# Potenial inside Wedge due to Line Charge

1. Dec 8, 2014

### CopyOfA

1. The problem statement, all variables and given/known data

We are given a wedge configuration with three sections. There are two conducting planes held at zero potential that make an angle of $2\beta$ with each other. They are connected by a portion of a conducting cylinder with radius $a$. An infinite uniform line charge of $\rho_l$ is held at a distance of $d$ away from the center of the conducting cylinder. Use separation of variables to find an expression for the potential in the area between the conducting plates.

2. Relevant equations

In the space between the plates, excluding the line charge, $\nabla^2 \phi\left(r,\theta\right) = 0$. In cylindrical coordinates, the solution to Laplace's equation is:

\begin{align*}

\phi\left(r,\theta\right) &= \sum_{\alpha}R_{\alpha}\left(r\right)G_{\alpha}\left(\theta\right)

\end{align*}

given that $\theta$ is the angle measured from line connecting $r=0$ and $r=d$. The full differential equation for this problem can be expressed as:

\begin{align*}

\left(\dfrac{\partial^2 }{\partial r^2} + \dfrac{1}{r}\dfrac{\partial }{\partial r} + \dfrac{1}{r^2}\dfrac{\partial^2 }{\partial \theta^2}\right)\phi\left(r,\theta\right) = -\dfrac{\rho_l}{\epsilon_0 r}\delta\left(r-d\right)\delta\left(\theta\right)

\end{align*}

The boundary conditions are:

\begin{align*}

&\phi\left(r,\theta = \frac{\pi}{2}-\beta\right) = 0\\

&\phi\left(r,\theta = \frac{\pi}{2} + \beta\right) = 0\\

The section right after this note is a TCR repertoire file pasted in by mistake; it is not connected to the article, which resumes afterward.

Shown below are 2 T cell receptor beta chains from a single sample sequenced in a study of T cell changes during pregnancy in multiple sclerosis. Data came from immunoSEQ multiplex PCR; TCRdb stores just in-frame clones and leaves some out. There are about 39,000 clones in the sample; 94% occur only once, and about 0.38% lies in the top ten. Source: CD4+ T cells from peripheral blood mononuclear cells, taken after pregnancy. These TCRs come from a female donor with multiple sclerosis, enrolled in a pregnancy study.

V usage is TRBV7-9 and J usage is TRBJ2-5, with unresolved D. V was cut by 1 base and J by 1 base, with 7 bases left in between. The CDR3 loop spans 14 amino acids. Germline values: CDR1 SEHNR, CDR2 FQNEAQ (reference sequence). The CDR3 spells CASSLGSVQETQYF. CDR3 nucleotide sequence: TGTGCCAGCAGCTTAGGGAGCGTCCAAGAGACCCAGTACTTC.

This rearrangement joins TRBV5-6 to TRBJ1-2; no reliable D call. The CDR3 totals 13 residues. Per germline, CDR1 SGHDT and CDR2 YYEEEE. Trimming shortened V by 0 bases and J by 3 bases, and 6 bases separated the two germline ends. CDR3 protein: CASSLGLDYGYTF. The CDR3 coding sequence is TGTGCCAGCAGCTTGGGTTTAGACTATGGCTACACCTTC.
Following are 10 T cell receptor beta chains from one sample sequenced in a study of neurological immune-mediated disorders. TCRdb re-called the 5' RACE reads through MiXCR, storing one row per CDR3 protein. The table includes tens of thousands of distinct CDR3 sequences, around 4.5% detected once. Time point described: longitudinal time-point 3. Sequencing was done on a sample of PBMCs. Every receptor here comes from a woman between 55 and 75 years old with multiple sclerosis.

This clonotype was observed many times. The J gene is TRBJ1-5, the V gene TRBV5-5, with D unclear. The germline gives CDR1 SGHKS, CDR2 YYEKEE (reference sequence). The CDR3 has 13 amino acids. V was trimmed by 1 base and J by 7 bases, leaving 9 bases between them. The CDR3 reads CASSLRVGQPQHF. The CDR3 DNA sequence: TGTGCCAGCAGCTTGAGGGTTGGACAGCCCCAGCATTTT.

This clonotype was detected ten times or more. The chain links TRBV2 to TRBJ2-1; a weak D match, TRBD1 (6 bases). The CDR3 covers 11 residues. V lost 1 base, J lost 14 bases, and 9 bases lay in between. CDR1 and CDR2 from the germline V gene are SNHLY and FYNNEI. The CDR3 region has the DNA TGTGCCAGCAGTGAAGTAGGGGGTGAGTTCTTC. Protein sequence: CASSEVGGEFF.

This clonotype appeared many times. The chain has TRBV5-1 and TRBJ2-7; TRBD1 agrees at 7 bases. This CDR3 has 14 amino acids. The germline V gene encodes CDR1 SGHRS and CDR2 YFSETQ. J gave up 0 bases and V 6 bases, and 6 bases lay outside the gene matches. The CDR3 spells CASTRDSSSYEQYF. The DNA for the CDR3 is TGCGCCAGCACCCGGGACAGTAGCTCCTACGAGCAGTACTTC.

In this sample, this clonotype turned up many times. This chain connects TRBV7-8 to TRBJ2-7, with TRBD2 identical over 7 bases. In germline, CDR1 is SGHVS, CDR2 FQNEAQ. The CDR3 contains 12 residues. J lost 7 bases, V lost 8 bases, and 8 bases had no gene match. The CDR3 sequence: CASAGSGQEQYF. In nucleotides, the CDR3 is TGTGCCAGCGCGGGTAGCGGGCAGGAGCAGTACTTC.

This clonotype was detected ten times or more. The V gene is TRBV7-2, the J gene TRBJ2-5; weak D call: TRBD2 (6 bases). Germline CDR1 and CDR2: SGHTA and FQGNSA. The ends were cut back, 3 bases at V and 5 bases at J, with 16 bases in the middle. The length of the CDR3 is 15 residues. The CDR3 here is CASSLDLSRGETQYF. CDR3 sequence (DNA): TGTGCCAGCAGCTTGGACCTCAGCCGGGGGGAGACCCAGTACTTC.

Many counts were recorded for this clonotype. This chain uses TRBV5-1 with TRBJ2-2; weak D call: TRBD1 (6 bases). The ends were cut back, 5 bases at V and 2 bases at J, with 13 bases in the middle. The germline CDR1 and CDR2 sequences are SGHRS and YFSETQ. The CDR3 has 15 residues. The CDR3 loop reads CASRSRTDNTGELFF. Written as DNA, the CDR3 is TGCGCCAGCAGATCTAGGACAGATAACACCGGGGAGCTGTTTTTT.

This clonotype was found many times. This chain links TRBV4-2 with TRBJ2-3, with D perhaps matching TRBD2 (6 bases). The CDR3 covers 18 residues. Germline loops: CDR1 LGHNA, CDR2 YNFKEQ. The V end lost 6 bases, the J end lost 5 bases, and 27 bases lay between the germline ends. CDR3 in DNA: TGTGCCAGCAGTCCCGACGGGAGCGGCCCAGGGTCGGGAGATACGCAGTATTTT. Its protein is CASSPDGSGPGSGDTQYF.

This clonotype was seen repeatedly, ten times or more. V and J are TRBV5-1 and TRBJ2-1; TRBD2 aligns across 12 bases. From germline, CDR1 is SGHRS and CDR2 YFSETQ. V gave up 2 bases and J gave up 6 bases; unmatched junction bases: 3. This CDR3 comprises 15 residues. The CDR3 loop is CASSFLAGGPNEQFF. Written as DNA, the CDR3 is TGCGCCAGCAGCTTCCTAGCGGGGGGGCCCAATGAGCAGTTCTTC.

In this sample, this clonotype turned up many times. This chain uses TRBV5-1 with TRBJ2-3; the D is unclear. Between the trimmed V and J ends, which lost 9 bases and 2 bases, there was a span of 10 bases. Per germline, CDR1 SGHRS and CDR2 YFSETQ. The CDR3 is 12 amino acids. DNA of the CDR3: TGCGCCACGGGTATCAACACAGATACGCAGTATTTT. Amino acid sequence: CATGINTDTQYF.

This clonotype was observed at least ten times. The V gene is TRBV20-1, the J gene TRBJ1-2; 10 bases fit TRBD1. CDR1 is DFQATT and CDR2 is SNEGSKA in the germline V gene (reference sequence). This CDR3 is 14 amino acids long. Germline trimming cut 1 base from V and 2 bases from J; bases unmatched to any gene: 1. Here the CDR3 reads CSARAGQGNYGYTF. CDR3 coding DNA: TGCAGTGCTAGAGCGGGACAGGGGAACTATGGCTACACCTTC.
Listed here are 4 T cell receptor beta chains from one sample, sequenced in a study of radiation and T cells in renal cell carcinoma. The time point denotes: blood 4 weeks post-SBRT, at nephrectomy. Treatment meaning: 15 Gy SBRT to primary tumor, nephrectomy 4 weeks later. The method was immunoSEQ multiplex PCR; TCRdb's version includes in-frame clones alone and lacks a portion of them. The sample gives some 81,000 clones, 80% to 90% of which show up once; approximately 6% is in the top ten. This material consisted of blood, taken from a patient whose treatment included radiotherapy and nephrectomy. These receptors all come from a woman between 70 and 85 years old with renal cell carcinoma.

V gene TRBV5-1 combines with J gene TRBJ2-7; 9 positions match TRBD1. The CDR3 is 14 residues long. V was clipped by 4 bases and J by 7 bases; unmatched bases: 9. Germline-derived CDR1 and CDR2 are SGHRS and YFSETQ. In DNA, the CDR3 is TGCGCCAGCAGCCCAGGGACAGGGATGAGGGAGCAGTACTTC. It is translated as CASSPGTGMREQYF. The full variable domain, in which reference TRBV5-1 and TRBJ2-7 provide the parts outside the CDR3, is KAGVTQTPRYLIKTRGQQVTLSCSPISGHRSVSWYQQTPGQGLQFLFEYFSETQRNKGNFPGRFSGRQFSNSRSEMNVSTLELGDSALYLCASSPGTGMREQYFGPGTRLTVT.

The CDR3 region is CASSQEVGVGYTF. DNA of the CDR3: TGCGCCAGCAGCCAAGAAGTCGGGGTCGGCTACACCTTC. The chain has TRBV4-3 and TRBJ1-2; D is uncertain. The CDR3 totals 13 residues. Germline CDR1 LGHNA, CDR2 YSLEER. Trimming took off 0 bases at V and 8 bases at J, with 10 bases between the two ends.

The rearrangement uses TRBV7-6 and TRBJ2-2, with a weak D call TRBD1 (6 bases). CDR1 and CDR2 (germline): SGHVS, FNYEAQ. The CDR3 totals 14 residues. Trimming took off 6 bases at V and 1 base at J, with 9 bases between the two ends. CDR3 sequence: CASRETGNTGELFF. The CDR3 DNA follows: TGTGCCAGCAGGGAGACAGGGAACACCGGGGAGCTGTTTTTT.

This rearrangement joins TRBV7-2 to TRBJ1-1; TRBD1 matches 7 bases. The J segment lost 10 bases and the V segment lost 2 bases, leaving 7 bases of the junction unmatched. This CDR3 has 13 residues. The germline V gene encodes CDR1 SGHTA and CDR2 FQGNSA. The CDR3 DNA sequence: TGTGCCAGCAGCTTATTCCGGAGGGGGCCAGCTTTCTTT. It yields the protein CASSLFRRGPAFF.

&\phi\left(a, \frac{\pi}{2}-\beta <\theta < \frac{\pi}{2} + \beta\right) = 0

\end{align*}

3. The attempt at a solution

In order to satisfy the boundary condition at $\theta = \frac{\pi}{2}-\beta$ and $\theta = \frac{\pi}{2}+\beta$,

\begin{align*}

G_{\alpha}\left(\theta\right) = \cos\left(\alpha_m \theta\right) = \cos\left(\dfrac{m\pi}{2\beta}\theta\right), \mbox{ for } m=1,3,5,...

\end{align*}

This function is zero at the locations of the grounded plates. Hence,

Carrying out the derivative,

\begin{align*}

\left(\dfrac{\partial^2 }{\partial r^2} + \dfrac{1}{r}\dfrac{\partial }{\partial r} + \dfrac{1}{r^2}\dfrac{\partial^2 }{\partial \theta^2}\right)\phi\left(r,\theta\right)

&=\cos\left(\alpha_m \theta\right)\dfrac{d^2 R}{dr^2} + \cos\left(\alpha_m \theta\right)\dfrac{1}{r}\dfrac{dR}{dr} + \dfrac{R}{r^2}\left(-\alpha_m^2 \cos\left(\alpha_m \theta\right)\right) \\

&= -\dfrac{\rho_l}{\epsilon_0 r}\delta\left(r-d\right)\delta\left(\theta\right)

\end{align*}

Along the line connecting $a$ and $d$, $\theta = 0$

\begin{align*}

\dfrac{d^2 R}{dr^2} + \dfrac{1}{r}\dfrac{dR}{dr} - \dfrac{\alpha_m^2}{r^2} = -\dfrac{\rho_l}{\epsilon_0 r}\delta\left(r-d\right)

\end{align*}

Hence, for $\alpha_m=0$,

\begin{align*}

R\left(r\right) = \begin{cases}

A\ln\left(r\right) + B, & r<d\\

C\ln\left(r\right) + D, & r>d

\end{cases}

\end{align*}

It's clear that the first of these equations is:

\begin{align*}

R\left(r\right) = -\dfrac{\rho_l}{2\pi\epsilon_0}\ln\left(\dfrac{r}{a}\right)

\end{align*}

For $\alpha_m^2 \neq 0$,

\begin{align*}

R\left(r\right) = A_m\left[\left(\dfrac{r}{a}\right)^{\alpha_m} - \left(\dfrac{a}{r}\right)^{\alpha_m}\right]

\end{align*}

This function satisfies Laplace's equation and is equal to 0 at $r=a$.

My question is: how can I find $A_m$? I have no other boundary conditions to satisfy...

Last edited: Dec 8, 2014
2. Dec 13, 2014